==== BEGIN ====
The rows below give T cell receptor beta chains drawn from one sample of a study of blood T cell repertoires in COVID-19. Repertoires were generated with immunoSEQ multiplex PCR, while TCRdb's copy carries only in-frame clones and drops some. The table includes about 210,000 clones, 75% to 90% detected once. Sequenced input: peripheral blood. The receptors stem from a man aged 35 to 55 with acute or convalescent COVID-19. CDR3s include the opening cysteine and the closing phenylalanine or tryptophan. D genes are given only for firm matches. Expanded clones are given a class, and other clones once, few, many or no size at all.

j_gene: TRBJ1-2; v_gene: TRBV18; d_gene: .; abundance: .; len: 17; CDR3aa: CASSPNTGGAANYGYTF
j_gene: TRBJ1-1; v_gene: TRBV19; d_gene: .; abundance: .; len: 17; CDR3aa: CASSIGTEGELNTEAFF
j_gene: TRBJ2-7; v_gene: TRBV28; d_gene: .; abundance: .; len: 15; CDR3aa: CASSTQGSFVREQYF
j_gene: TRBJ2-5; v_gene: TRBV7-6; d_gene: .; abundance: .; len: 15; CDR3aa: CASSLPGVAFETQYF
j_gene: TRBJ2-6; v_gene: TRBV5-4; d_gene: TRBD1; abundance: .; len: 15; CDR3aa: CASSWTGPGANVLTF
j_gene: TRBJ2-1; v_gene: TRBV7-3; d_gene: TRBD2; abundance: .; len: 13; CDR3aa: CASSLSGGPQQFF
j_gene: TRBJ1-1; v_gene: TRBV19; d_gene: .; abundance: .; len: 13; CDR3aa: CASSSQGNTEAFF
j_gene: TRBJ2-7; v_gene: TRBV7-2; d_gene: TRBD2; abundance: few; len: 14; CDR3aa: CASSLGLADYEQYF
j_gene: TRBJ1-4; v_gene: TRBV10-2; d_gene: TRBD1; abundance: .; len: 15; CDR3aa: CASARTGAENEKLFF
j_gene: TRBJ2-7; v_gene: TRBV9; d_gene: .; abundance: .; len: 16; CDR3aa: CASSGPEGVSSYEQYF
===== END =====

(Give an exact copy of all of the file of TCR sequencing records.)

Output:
The rows below give T cell receptor beta chains drawn from one sample of a study of blood T cell repertoires in COVID-19. Repertoires were generated with immunoSEQ multiplex PCR, while TCRdb's copy carries only in-frame clones and drops some. The table includes about 210,000 clones, 75% to 90% detected once. Sequenced input: peripheral blood. The receptors stem from a man aged 35 to 55 with acute or convalescent COVID-19. CDR3s include the opening cysteine and the closing phenylalanine or tryptophan. D genes are given only for firm matches. Expanded clones are given a class, and other clones once, few, many or no size at all.

j_gene: TRBJ1-2; v_gene: TRBV18; d_gene: .; abundance: .; len: 17; CDR3aa: CASSPNTGGAANYGYTF
j_gene: TRBJ1-1; v_gene: TRBV19; d_gene: .; abundance: .; len: 17; CDR3aa: CASSIGTEGELNTEAFF
j_gene: TRBJ2-7; v_gene: TRBV28; d_gene: .; abundance: .; len: 15; CDR3aa: CASSTQGSFVREQYF
j_gene: TRBJ2-5; v_gene: TRBV7-6; d_gene: .; abundance: .; len: 15; CDR3aa: CASSLPGVAFETQYF
j_gene: TRBJ2-6; v_gene: TRBV5-4; d_gene: TRBD1; abundance: .; len: 15; CDR3aa: CASSWTGPGANVLTF
j_gene: TRBJ2-1; v_gene: TRBV7-3; d_gene: TRBD2; abundance: .; len: 13; CDR3aa: CASSLSGGPQQFF
j_gene: TRBJ1-1; v_gene: TRBV19; d_gene: .; abundance: .; len: 13; CDR3aa: CASSSQGNTEAFF
j_gene: TRBJ2-7; v_gene: TRBV7-2; d_gene: TRBD2; abundance: few; len: 14; CDR3aa: CASSLGLADYEQYF
j_gene: TRBJ1-4; v_gene: TRBV10-2; d_gene: TRBD1; abundance: .; len: 15; CDR3aa: CASARTGAENEKLFF
j_gene: TRBJ2-7; v_gene: TRBV9; d_gene: .; abundance: .; len: 16; CDR3aa: CASSGPEGVSSYEQYF